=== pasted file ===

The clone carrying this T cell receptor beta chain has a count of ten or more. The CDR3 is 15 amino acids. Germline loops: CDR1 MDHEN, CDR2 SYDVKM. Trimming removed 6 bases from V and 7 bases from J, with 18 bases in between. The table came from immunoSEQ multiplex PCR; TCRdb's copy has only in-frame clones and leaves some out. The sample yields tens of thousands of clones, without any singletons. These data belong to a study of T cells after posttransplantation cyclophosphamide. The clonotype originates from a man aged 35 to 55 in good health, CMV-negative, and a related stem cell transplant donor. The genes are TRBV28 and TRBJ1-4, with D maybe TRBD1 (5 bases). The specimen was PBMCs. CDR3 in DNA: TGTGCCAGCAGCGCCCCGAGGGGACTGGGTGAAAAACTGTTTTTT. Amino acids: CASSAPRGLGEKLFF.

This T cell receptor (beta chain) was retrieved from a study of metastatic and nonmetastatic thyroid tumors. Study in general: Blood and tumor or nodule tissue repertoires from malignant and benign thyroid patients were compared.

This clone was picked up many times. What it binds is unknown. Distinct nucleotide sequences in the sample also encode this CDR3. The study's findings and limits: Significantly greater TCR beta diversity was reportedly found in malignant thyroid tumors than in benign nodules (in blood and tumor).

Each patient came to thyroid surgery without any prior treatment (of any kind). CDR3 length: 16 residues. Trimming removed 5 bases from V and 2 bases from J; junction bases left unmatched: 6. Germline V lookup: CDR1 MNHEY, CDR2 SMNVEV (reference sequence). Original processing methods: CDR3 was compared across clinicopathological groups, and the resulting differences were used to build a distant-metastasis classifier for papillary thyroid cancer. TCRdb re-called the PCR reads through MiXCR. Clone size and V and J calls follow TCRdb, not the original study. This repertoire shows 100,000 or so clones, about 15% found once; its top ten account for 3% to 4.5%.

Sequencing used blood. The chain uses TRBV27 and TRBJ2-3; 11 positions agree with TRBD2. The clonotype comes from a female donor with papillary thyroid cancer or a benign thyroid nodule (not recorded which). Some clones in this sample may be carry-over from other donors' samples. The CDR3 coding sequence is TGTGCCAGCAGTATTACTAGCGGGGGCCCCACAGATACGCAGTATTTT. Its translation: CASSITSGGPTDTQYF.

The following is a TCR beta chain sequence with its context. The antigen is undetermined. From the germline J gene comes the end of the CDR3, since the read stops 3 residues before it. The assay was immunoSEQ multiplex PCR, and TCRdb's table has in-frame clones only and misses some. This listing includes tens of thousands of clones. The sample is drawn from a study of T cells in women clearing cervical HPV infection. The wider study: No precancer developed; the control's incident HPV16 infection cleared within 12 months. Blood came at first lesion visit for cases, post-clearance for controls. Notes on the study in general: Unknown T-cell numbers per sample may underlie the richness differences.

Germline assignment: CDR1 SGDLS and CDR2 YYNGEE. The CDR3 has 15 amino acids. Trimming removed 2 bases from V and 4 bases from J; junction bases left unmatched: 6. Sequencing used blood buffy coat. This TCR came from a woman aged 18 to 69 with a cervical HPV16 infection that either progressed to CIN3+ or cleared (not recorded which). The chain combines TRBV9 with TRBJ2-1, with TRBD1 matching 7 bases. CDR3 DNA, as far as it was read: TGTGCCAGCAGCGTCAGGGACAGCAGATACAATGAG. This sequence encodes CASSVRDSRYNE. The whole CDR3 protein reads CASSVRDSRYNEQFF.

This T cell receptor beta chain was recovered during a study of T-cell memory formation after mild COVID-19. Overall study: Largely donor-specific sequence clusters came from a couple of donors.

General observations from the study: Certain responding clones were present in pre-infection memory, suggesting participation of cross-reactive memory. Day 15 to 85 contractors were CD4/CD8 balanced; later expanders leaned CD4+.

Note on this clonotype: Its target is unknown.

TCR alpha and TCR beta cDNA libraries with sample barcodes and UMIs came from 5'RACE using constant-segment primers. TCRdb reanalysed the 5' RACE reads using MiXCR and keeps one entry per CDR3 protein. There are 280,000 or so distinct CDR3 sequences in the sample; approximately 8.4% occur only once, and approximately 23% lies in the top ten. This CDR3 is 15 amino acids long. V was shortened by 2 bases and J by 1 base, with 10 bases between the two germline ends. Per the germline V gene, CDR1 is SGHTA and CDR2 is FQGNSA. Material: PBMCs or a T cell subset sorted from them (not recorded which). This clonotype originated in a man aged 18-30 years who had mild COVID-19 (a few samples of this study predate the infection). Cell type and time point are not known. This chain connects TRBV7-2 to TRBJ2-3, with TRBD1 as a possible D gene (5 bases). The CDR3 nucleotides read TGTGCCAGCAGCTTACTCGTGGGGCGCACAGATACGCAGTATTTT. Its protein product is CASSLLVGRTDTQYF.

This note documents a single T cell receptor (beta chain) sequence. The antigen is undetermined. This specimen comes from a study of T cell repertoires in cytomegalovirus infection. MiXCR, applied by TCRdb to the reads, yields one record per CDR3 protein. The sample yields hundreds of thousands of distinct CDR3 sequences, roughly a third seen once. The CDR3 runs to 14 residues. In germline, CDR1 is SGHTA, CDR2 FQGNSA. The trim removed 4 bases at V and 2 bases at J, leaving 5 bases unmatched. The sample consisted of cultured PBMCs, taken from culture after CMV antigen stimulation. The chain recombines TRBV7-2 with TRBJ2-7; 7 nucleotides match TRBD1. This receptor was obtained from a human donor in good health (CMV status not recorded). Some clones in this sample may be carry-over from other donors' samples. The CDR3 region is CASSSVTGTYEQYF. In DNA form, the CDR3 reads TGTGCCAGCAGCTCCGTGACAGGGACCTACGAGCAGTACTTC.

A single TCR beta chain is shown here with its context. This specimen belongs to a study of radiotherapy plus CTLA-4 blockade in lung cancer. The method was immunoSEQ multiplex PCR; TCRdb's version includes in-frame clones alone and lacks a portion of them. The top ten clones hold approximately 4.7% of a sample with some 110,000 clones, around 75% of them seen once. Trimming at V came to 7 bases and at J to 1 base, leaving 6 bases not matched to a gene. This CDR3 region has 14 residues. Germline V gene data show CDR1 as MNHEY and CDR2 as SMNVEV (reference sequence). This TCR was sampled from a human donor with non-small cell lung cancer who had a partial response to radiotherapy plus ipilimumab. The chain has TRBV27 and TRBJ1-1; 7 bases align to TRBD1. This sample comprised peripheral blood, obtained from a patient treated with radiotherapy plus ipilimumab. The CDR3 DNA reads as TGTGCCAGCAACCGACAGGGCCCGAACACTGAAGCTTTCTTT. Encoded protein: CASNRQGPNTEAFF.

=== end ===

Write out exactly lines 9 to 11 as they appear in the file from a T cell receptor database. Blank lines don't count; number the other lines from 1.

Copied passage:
General observations from the study: Certain responding clones were present in pre-infection memory, suggesting participation of cross-reactive memory. Day 15 to 85 contractors were CD4/CD8 balanced; later expanders leaned CD4+.

Note on this clonotype: Its target is unknown.

TCR alpha and TCR beta cDNA libraries with sample barcodes and UMIs came from 5'RACE using constant-segment primers. TCRdb reanalysed the 5' RACE reads using MiXCR and keeps one entry per CDR3 protein. There are 280,000 or so distinct CDR3 sequences in the sample; approximately 8.4% occur only once, and approximately 23% lies in the top ten. This CDR3 is 15 amino acids long. V was shortened by 2 bases and J by 1 base, with 10 bases between the two germline ends. Per the germline V gene, CDR1 is SGHTA and CDR2 is FQGNSA. Material: PBMCs or a T cell subset sorted from them (not recorded which). This clonotype originated in a man aged 18-30 years who had mild COVID-19 (a few samples of this study predate the infection). Cell type and time point are not known. This chain connects TRBV7-2 to TRBJ2-3, with TRBD1 as a possible D gene (5 bases). The CDR3 nucleotides read TGTGCCAGCAGCTTACTCGTGGGGCGCACAGATACGCAGTATTTT. Its protein product is CASSLLVGRTDTQYF.